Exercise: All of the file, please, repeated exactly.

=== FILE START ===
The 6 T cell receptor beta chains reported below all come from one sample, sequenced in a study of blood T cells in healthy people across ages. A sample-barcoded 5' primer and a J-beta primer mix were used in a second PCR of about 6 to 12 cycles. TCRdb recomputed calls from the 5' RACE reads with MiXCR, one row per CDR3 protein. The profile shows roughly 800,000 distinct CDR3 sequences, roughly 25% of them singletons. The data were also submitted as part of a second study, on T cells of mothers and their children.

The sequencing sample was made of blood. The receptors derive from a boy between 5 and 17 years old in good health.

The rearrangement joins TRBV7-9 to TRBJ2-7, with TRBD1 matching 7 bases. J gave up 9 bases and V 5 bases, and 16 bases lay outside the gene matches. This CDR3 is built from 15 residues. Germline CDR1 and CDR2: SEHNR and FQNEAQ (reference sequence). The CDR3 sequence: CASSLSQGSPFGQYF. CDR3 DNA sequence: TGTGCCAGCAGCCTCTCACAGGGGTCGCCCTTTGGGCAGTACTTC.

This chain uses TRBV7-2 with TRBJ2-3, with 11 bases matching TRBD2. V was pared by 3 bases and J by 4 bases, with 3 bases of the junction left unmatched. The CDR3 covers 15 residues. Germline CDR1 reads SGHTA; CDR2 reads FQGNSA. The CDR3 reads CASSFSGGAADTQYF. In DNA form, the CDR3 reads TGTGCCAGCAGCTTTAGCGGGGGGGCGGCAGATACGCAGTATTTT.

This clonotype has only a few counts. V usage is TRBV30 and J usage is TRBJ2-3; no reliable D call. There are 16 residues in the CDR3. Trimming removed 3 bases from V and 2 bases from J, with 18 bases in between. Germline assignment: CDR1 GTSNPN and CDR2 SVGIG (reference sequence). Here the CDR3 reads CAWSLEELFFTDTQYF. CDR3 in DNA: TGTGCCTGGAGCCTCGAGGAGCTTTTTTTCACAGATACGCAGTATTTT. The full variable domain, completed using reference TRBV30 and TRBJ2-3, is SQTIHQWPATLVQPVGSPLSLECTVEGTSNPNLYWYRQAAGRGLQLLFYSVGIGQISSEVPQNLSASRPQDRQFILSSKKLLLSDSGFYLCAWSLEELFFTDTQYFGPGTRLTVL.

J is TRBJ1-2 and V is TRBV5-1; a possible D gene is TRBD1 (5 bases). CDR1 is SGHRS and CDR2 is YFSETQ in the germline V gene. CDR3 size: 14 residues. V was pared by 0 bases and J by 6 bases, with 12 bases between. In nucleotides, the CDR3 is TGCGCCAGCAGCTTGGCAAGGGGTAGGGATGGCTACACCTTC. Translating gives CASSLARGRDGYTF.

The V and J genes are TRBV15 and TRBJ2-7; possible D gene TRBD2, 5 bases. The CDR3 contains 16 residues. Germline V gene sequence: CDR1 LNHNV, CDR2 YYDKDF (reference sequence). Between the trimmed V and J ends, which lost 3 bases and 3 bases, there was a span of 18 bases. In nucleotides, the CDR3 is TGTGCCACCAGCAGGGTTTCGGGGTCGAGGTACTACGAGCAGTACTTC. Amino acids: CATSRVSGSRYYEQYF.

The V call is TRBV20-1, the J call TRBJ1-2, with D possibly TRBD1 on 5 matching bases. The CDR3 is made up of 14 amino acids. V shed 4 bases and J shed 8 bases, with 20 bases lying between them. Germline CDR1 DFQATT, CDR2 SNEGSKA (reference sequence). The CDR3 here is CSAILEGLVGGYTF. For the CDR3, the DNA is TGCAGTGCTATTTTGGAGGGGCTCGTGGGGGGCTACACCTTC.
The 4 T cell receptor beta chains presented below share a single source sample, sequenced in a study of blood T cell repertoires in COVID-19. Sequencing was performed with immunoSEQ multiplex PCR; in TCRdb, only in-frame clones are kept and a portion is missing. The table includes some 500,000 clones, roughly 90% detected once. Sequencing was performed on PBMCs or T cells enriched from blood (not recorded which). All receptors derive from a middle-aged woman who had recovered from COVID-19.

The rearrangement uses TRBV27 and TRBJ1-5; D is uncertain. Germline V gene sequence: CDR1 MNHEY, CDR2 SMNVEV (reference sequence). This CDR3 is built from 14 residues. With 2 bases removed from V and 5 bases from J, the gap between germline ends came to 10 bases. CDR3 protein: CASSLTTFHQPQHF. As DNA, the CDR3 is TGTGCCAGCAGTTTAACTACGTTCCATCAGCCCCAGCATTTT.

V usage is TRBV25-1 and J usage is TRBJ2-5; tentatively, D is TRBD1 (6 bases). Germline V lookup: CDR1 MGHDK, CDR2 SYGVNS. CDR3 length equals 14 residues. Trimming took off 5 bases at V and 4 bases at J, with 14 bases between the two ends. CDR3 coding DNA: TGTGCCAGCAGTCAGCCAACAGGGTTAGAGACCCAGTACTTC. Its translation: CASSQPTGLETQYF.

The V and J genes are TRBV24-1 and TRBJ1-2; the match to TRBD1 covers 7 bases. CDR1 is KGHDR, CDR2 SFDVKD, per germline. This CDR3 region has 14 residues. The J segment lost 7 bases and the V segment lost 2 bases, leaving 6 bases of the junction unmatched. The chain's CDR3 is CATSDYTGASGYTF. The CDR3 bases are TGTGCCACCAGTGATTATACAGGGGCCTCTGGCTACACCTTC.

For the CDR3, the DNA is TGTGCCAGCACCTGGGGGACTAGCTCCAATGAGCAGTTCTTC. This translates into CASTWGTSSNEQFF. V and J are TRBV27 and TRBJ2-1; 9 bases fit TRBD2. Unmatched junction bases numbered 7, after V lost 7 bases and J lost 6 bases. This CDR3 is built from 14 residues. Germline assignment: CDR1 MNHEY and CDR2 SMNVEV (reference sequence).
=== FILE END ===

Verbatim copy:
The 6 T cell receptor beta chains reported below all come from one sample, sequenced in a study of blood T cells in healthy people across ages. A sample-barcoded 5' primer and a J-beta primer mix were used in a second PCR of about 6 to 12 cycles. TCRdb recomputed calls from the 5' RACE reads with MiXCR, one row per CDR3 protein. The profile shows roughly 800,000 distinct CDR3 sequences, roughly 25% of them singletons. The data were also submitted as part of a second study, on T cells of mothers and their children.

The sequencing sample was made of blood. The receptors derive from a boy between 5 and 17 years old in good health.

The rearrangement joins TRBV7-9 to TRBJ2-7, with TRBD1 matching 7 bases. J gave up 9 bases and V 5 bases, and 16 bases lay outside the gene matches. This CDR3 is built from 15 residues. Germline CDR1 and CDR2: SEHNR and FQNEAQ (reference sequence). The CDR3 sequence: CASSLSQGSPFGQYF. CDR3 DNA sequence: TGTGCCAGCAGCCTCTCACAGGGGTCGCCCTTTGGGCAGTACTTC.

This chain uses TRBV7-2 with TRBJ2-3, with 11 bases matching TRBD2. V was pared by 3 bases and J by 4 bases, with 3 bases of the junction left unmatched. The CDR3 covers 15 residues. Germline CDR1 reads SGHTA; CDR2 reads FQGNSA. The CDR3 reads CASSFSGGAADTQYF. In DNA form, the CDR3 reads TGTGCCAGCAGCTTTAGCGGGGGGGCGGCAGATACGCAGTATTTT.

This clonotype has only a few counts. V usage is TRBV30 and J usage is TRBJ2-3; no reliable D call. There are 16 residues in the CDR3. Trimming removed 3 bases from V and 2 bases from J, with 18 bases in between. Germline assignment: CDR1 GTSNPN and CDR2 SVGIG (reference sequence). Here the CDR3 reads CAWSLEELFFTDTQYF. CDR3 in DNA: TGTGCCTGGAGCCTCGAGGAGCTTTTTTTCACAGATACGCAGTATTTT. The full variable domain, completed using reference TRBV30 and TRBJ2-3, is SQTIHQWPATLVQPVGSPLSLECTVEGTSNPNLYWYRQAAGRGLQLLFYSVGIGQISSEVPQNLSASRPQDRQFILSSKKLLLSDSGFYLCAWSLEELFFTDTQYFGPGTRLTVL.

J is TRBJ1-2 and V is TRBV5-1; a possible D gene is TRBD1 (5 bases). CDR1 is SGHRS and CDR2 is YFSETQ in the germline V gene. CDR3 size: 14 residues. V was pared by 0 bases and J by 6 bases, with 12 bases between. In nucleotides, the CDR3 is TGCGCCAGCAGCTTGGCAAGGGGTAGGGATGGCTACACCTTC. Translating gives CASSLARGRDGYTF.

The V and J genes are TRBV15 and TRBJ2-7; possible D gene TRBD2, 5 bases. The CDR3 contains 16 residues. Germline V gene sequence: CDR1 LNHNV, CDR2 YYDKDF (reference sequence). Between the trimmed V and J ends, which lost 3 bases and 3 bases, there was a span of 18 bases. In nucleotides, the CDR3 is TGTGCCACCAGCAGGGTTTCGGGGTCGAGGTACTACGAGCAGTACTTC. Amino acids: CATSRVSGSRYYEQYF.

The V call is TRBV20-1, the J call TRBJ1-2, with D possibly TRBD1 on 5 matching bases. The CDR3 is made up of 14 amino acids. V shed 4 bases and J shed 8 bases, with 20 bases lying between them. Germline CDR1 DFQATT, CDR2 SNEGSKA (reference sequence). The CDR3 here is CSAILEGLVGGYTF. For the CDR3, the DNA is TGCAGTGCTATTTTGGAGGGGCTCGTGGGGGGCTACACCTTC.
The 4 T cell receptor beta chains presented below share a single source sample, sequenced in a study of blood T cell repertoires in COVID-19. Sequencing was performed with immunoSEQ multiplex PCR; in TCRdb, only in-frame clones are kept and a portion is missing. The table includes some 500,000 clones, roughly 90% detected once. Sequencing was performed on PBMCs or T cells enriched from blood (not recorded which). All receptors derive from a middle-aged woman who had recovered from COVID-19.

The rearrangement uses TRBV27 and TRBJ1-5; D is uncertain. Germline V gene sequence: CDR1 MNHEY, CDR2 SMNVEV (reference sequence). This CDR3 is built from 14 residues. With 2 bases removed from V and 5 bases from J, the gap between germline ends came to 10 bases. CDR3 protein: CASSLTTFHQPQHF. As DNA, the CDR3 is TGTGCCAGCAGTTTAACTACGTTCCATCAGCCCCAGCATTTT.

V usage is TRBV25-1 and J usage is TRBJ2-5; tentatively, D is TRBD1 (6 bases). Germline V lookup: CDR1 MGHDK, CDR2 SYGVNS. CDR3 length equals 14 residues. Trimming took off 5 bases at V and 4 bases at J, with 14 bases between the two ends. CDR3 coding DNA: TGTGCCAGCAGTCAGCCAACAGGGTTAGAGACCCAGTACTTC. Its translation: CASSQPTGLETQYF.

The V and J genes are TRBV24-1 and TRBJ1-2; the match to TRBD1 covers 7 bases. CDR1 is KGHDR, CDR2 SFDVKD, per germline. This CDR3 region has 14 residues. The J segment lost 7 bases and the V segment lost 2 bases, leaving 6 bases of the junction unmatched. The chain's CDR3 is CATSDYTGASGYTF. The CDR3 bases are TGTGCCACCAGTGATTATACAGGGGCCTCTGGCTACACCTTC.

For the CDR3, the DNA is TGTGCCAGCACCTGGGGGACTAGCTCCAATGAGCAGTTCTTC. This translates into CASTWGTSSNEQFF. V and J are TRBV27 and TRBJ2-1; 9 bases fit TRBD2. Unmatched junction bases numbered 7, after V lost 7 bases and J lost 6 bases. This CDR3 is built from 14 residues. Germline assignment: CDR1 MNHEY and CDR2 SMNVEV (reference sequence).